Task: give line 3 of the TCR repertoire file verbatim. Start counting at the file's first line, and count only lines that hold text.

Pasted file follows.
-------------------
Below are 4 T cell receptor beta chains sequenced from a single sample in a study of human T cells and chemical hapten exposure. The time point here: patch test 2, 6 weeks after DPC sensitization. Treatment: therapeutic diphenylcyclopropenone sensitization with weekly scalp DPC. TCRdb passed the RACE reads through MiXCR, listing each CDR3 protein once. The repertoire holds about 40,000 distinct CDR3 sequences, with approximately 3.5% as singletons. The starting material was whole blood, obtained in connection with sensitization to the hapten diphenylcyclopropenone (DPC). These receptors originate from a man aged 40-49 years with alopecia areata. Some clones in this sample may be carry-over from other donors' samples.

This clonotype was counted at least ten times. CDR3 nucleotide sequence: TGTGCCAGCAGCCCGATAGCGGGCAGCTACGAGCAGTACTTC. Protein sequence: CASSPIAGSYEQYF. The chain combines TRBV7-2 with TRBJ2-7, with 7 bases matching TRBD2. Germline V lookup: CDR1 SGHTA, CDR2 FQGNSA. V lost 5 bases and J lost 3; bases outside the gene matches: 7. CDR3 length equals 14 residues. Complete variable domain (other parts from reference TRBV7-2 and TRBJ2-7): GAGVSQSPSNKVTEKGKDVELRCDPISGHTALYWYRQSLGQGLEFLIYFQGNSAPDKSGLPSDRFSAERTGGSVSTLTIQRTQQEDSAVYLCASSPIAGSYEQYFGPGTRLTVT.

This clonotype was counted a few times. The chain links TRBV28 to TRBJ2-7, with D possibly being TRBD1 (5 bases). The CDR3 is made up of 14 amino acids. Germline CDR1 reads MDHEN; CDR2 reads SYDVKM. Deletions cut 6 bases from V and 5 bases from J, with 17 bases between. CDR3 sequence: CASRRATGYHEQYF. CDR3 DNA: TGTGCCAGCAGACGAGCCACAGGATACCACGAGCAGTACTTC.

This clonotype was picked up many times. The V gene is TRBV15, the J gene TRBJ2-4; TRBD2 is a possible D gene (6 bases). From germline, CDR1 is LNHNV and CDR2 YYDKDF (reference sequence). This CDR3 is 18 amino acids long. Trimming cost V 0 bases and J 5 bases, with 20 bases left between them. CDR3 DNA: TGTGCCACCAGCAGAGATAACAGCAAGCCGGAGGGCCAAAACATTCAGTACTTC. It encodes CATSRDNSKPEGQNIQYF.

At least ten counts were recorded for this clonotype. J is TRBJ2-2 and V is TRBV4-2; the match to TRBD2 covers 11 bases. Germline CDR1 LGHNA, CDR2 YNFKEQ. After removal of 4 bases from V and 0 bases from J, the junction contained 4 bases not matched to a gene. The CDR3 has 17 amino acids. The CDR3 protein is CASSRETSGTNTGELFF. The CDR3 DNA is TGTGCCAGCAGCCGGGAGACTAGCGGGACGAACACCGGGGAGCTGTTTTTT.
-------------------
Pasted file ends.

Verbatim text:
This clonotype was counted a few times. The chain links TRBV28 to TRBJ2-7, with D possibly being TRBD1 (5 bases). The CDR3 is made up of 14 amino acids. Germline CDR1 reads MDHEN; CDR2 reads SYDVKM. Deletions cut 6 bases from V and 5 bases from J, with 17 bases between. CDR3 sequence: CASRRATGYHEQYF. CDR3 DNA: TGTGCCAGCAGACGAGCCACAGGATACCACGAGCAGTACTTC.